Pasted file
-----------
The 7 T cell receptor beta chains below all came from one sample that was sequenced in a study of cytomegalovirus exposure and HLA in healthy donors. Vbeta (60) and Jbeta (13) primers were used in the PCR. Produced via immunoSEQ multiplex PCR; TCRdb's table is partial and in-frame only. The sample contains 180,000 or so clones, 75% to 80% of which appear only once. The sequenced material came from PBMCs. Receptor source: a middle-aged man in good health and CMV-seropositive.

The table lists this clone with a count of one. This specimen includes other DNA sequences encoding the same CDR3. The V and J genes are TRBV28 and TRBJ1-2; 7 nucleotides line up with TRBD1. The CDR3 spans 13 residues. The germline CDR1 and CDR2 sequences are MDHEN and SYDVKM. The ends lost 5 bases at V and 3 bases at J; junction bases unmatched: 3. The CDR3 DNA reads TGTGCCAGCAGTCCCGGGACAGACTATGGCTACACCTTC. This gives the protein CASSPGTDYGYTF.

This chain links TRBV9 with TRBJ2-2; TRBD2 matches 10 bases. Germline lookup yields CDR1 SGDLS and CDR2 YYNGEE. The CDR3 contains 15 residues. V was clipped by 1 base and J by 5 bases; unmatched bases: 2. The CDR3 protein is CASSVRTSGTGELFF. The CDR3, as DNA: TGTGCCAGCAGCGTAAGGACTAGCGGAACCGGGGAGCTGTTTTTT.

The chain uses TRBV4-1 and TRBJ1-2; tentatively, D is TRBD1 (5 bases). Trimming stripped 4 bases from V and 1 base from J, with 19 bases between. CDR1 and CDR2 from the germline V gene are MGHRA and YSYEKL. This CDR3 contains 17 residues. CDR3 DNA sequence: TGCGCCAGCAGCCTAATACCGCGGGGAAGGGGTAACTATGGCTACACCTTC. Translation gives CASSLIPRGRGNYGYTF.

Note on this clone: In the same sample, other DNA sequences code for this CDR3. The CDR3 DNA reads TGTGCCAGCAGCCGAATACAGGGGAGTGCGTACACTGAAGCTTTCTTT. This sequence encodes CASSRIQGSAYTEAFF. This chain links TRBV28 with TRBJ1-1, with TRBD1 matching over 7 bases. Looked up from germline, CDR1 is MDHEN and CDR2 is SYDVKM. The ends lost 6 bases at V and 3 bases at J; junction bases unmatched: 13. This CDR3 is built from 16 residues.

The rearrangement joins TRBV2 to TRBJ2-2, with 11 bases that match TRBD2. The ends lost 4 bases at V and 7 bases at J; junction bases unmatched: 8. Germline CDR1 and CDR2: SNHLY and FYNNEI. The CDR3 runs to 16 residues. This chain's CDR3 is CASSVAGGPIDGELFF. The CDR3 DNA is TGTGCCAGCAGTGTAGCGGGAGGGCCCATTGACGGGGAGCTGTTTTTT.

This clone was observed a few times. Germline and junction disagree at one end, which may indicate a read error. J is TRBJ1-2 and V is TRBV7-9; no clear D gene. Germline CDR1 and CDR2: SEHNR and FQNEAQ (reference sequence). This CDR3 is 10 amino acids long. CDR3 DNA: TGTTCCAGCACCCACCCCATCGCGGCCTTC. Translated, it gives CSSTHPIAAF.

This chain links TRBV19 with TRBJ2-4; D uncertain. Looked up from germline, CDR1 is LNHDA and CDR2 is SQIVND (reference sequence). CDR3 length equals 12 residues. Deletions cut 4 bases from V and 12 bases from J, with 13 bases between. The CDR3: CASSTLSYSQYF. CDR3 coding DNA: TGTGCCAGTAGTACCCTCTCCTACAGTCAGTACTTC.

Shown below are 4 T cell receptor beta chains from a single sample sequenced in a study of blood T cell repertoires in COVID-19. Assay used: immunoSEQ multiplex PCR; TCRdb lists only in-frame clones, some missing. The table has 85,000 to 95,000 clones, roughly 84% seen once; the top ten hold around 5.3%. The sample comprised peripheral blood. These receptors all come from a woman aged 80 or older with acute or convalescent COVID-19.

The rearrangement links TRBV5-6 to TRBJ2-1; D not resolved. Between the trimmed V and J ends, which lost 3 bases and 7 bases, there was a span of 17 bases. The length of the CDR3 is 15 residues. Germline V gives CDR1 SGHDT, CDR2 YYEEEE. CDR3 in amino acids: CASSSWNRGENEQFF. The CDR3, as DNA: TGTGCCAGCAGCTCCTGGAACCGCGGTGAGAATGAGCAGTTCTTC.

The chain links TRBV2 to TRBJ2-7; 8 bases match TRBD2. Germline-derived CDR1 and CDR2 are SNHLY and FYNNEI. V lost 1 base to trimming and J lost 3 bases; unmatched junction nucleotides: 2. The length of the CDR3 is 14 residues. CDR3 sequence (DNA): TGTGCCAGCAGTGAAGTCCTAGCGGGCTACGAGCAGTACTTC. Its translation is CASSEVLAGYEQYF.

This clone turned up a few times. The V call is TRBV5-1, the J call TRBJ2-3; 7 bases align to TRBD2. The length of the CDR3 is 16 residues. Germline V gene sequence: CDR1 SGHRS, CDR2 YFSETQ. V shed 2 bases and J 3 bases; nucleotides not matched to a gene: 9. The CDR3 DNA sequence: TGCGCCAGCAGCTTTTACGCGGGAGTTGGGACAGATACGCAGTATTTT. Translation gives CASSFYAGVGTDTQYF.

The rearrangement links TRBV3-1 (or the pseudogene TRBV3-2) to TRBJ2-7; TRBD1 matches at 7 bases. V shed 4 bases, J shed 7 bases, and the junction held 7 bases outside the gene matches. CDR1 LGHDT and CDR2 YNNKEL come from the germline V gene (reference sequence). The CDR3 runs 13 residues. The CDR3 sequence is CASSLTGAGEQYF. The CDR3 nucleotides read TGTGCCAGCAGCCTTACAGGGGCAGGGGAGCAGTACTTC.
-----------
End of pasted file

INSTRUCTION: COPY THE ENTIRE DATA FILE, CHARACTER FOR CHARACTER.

The 7 T cell receptor beta chains below all came from one sample that was sequenced in a study of cytomegalovirus exposure and HLA in healthy donors. Vbeta (60) and Jbeta (13) primers were used in the PCR. Produced via immunoSEQ multiplex PCR; TCRdb's table is partial and in-frame only. The sample contains 180,000 or so clones, 75% to 80% of which appear only once. The sequenced material came from PBMCs. Receptor source: a middle-aged man in good health and CMV-seropositive.

The table lists this clone with a count of one. This specimen includes other DNA sequences encoding the same CDR3. The V and J genes are TRBV28 and TRBJ1-2; 7 nucleotides line up with TRBD1. The CDR3 spans 13 residues. The germline CDR1 and CDR2 sequences are MDHEN and SYDVKM. The ends lost 5 bases at V and 3 bases at J; junction bases unmatched: 3. The CDR3 DNA reads TGTGCCAGCAGTCCCGGGACAGACTATGGCTACACCTTC. This gives the protein CASSPGTDYGYTF.

This chain links TRBV9 with TRBJ2-2; TRBD2 matches 10 bases. Germline lookup yields CDR1 SGDLS and CDR2 YYNGEE. The CDR3 contains 15 residues. V was clipped by 1 base and J by 5 bases; unmatched bases: 2. The CDR3 protein is CASSVRTSGTGELFF. The CDR3, as DNA: TGTGCCAGCAGCGTAAGGACTAGCGGAACCGGGGAGCTGTTTTTT.

The chain uses TRBV4-1 and TRBJ1-2; tentatively, D is TRBD1 (5 bases). Trimming stripped 4 bases from V and 1 base from J, with 19 bases between. CDR1 and CDR2 from the germline V gene are MGHRA and YSYEKL. This CDR3 contains 17 residues. CDR3 DNA sequence: TGCGCCAGCAGCCTAATACCGCGGGGAAGGGGTAACTATGGCTACACCTTC. Translation gives CASSLIPRGRGNYGYTF.

Note on this clone: In the same sample, other DNA sequences code for this CDR3. The CDR3 DNA reads TGTGCCAGCAGCCGAATACAGGGGAGTGCGTACACTGAAGCTTTCTTT. This sequence encodes CASSRIQGSAYTEAFF. This chain links TRBV28 with TRBJ1-1, with TRBD1 matching over 7 bases. Looked up from germline, CDR1 is MDHEN and CDR2 is SYDVKM. The ends lost 6 bases at V and 3 bases at J; junction bases unmatched: 13. This CDR3 is built from 16 residues.

The rearrangement joins TRBV2 to TRBJ2-2, with 11 bases that match TRBD2. The ends lost 4 bases at V and 7 bases at J; junction bases unmatched: 8. Germline CDR1 and CDR2: SNHLY and FYNNEI. The CDR3 runs to 16 residues. This chain's CDR3 is CASSVAGGPIDGELFF. The CDR3 DNA is TGTGCCAGCAGTGTAGCGGGAGGGCCCATTGACGGGGAGCTGTTTTTT.

This clone was observed a few times. Germline and junction disagree at one end, which may indicate a read error. J is TRBJ1-2 and V is TRBV7-9; no clear D gene. Germline CDR1 and CDR2: SEHNR and FQNEAQ (reference sequence). This CDR3 is 10 amino acids long. CDR3 DNA: TGTTCCAGCACCCACCCCATCGCGGCCTTC. Translated, it gives CSSTHPIAAF.

This chain links TRBV19 with TRBJ2-4; D uncertain. Looked up from germline, CDR1 is LNHDA and CDR2 is SQIVND (reference sequence). CDR3 length equals 12 residues. Deletions cut 4 bases from V and 12 bases from J, with 13 bases between. The CDR3: CASSTLSYSQYF. CDR3 coding DNA: TGTGCCAGTAGTACCCTCTCCTACAGTCAGTACTTC.

Shown below are 4 T cell receptor beta chains from a single sample sequenced in a study of blood T cell repertoires in COVID-19. Assay used: immunoSEQ multiplex PCR; TCRdb lists only in-frame clones, some missing. The table has 85,000 to 95,000 clones, roughly 84% seen once; the top ten hold around 5.3%. The sample comprised peripheral blood. These receptors all come from a woman aged 80 or older with acute or convalescent COVID-19.

The rearrangement links TRBV5-6 to TRBJ2-1; D not resolved. Between the trimmed V and J ends, which lost 3 bases and 7 bases, there was a span of 17 bases. The length of the CDR3 is 15 residues. Germline V gives CDR1 SGHDT, CDR2 YYEEEE. CDR3 in amino acids: CASSSWNRGENEQFF. The CDR3, as DNA: TGTGCCAGCAGCTCCTGGAACCGCGGTGAGAATGAGCAGTTCTTC.

The chain links TRBV2 to TRBJ2-7; 8 bases match TRBD2. Germline-derived CDR1 and CDR2 are SNHLY and FYNNEI. V lost 1 base to trimming and J lost 3 bases; unmatched junction nucleotides: 2. The length of the CDR3 is 14 residues. CDR3 sequence (DNA): TGTGCCAGCAGTGAAGTCCTAGCGGGCTACGAGCAGTACTTC. Its translation is CASSEVLAGYEQYF.

This clone turned up a few times. The V call is TRBV5-1, the J call TRBJ2-3; 7 bases align to TRBD2. The length of the CDR3 is 16 residues. Germline V gene sequence: CDR1 SGHRS, CDR2 YFSETQ. V shed 2 bases and J 3 bases; nucleotides not matched to a gene: 9. The CDR3 DNA sequence: TGCGCCAGCAGCTTTTACGCGGGAGTTGGGACAGATACGCAGTATTTT. Translation gives CASSFYAGVGTDTQYF.

The rearrangement links TRBV3-1 (or the pseudogene TRBV3-2) to TRBJ2-7; TRBD1 matches at 7 bases. V shed 4 bases, J shed 7 bases, and the junction held 7 bases outside the gene matches. CDR1 LGHDT and CDR2 YNNKEL come from the germline V gene (reference sequence). The CDR3 runs 13 residues. The CDR3 sequence is CASSLTGAGEQYF. The CDR3 nucleotides read TGTGCCAGCAGCCTTACAGGGGCAGGGGAGCAGTACTTC.